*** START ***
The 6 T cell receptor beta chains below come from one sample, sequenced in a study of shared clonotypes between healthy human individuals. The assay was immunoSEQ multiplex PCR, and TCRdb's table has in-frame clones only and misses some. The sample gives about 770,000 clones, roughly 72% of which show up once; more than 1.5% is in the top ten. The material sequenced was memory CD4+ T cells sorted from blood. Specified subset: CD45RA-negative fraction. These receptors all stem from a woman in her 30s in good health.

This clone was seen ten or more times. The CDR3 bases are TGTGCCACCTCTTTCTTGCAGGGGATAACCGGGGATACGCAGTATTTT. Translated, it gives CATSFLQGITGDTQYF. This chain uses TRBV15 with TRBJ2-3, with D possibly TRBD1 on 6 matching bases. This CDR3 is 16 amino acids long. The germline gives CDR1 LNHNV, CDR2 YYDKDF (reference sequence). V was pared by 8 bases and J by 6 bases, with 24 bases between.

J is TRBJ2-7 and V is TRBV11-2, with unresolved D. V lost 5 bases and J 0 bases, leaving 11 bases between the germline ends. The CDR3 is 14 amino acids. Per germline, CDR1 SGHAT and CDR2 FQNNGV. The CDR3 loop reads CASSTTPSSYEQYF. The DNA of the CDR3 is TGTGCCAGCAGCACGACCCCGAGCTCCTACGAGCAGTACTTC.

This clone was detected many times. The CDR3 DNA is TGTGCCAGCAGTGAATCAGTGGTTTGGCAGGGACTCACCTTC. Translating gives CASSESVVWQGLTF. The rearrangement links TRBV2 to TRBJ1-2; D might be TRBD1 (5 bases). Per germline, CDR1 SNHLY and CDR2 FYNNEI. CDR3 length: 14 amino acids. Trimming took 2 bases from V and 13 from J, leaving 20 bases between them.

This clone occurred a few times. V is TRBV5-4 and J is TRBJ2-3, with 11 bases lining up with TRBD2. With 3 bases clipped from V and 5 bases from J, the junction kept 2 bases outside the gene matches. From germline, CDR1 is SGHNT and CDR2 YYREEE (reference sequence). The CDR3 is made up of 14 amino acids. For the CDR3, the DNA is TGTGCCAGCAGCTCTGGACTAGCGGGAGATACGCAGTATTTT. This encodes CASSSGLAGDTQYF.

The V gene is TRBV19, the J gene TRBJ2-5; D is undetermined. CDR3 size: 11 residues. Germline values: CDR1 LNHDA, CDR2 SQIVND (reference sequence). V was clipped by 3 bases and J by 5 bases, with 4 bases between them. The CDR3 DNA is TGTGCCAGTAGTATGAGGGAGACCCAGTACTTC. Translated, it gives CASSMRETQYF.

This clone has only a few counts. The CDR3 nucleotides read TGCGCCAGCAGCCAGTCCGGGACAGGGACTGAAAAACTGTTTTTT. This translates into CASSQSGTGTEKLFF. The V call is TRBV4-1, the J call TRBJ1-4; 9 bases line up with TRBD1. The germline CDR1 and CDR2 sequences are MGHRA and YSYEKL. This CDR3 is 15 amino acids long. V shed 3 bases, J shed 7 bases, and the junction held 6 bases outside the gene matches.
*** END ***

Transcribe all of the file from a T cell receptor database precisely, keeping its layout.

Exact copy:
The 6 T cell receptor beta chains below come from one sample, sequenced in a study of shared clonotypes between healthy human individuals. The assay was immunoSEQ multiplex PCR, and TCRdb's table has in-frame clones only and misses some. The sample gives about 770,000 clones, roughly 72% of which show up once; more than 1.5% is in the top ten. The material sequenced was memory CD4+ T cells sorted from blood. Specified subset: CD45RA-negative fraction. These receptors all stem from a woman in her 30s in good health.

This clone was seen ten or more times. The CDR3 bases are TGTGCCACCTCTTTCTTGCAGGGGATAACCGGGGATACGCAGTATTTT. Translated, it gives CATSFLQGITGDTQYF. This chain uses TRBV15 with TRBJ2-3, with D possibly TRBD1 on 6 matching bases. This CDR3 is 16 amino acids long. The germline gives CDR1 LNHNV, CDR2 YYDKDF (reference sequence). V was pared by 8 bases and J by 6 bases, with 24 bases between.

J is TRBJ2-7 and V is TRBV11-2, with unresolved D. V lost 5 bases and J 0 bases, leaving 11 bases between the germline ends. The CDR3 is 14 amino acids. Per germline, CDR1 SGHAT and CDR2 FQNNGV. The CDR3 loop reads CASSTTPSSYEQYF. The DNA of the CDR3 is TGTGCCAGCAGCACGACCCCGAGCTCCTACGAGCAGTACTTC.

This clone was detected many times. The CDR3 DNA is TGTGCCAGCAGTGAATCAGTGGTTTGGCAGGGACTCACCTTC. Translating gives CASSESVVWQGLTF. The rearrangement links TRBV2 to TRBJ1-2; D might be TRBD1 (5 bases). Per germline, CDR1 SNHLY and CDR2 FYNNEI. CDR3 length: 14 amino acids. Trimming took 2 bases from V and 13 from J, leaving 20 bases between them.

This clone occurred a few times. V is TRBV5-4 and J is TRBJ2-3, with 11 bases lining up with TRBD2. With 3 bases clipped from V and 5 bases from J, the junction kept 2 bases outside the gene matches. From germline, CDR1 is SGHNT and CDR2 YYREEE (reference sequence). The CDR3 is made up of 14 amino acids. For the CDR3, the DNA is TGTGCCAGCAGCTCTGGACTAGCGGGAGATACGCAGTATTTT. This encodes CASSSGLAGDTQYF.

The V gene is TRBV19, the J gene TRBJ2-5; D is undetermined. CDR3 size: 11 residues. Germline values: CDR1 LNHDA, CDR2 SQIVND (reference sequence). V was clipped by 3 bases and J by 5 bases, with 4 bases between them. The CDR3 DNA is TGTGCCAGTAGTATGAGGGAGACCCAGTACTTC. Translated, it gives CASSMRETQYF.

This clone has only a few counts. The CDR3 nucleotides read TGCGCCAGCAGCCAGTCCGGGACAGGGACTGAAAAACTGTTTTTT. This translates into CASSQSGTGTEKLFF. The V call is TRBV4-1, the J call TRBJ1-4; 9 bases line up with TRBD1. The germline CDR1 and CDR2 sequences are MGHRA and YSYEKL. This CDR3 is 15 amino acids long. V shed 3 bases, J shed 7 bases, and the junction held 6 bases outside the gene matches.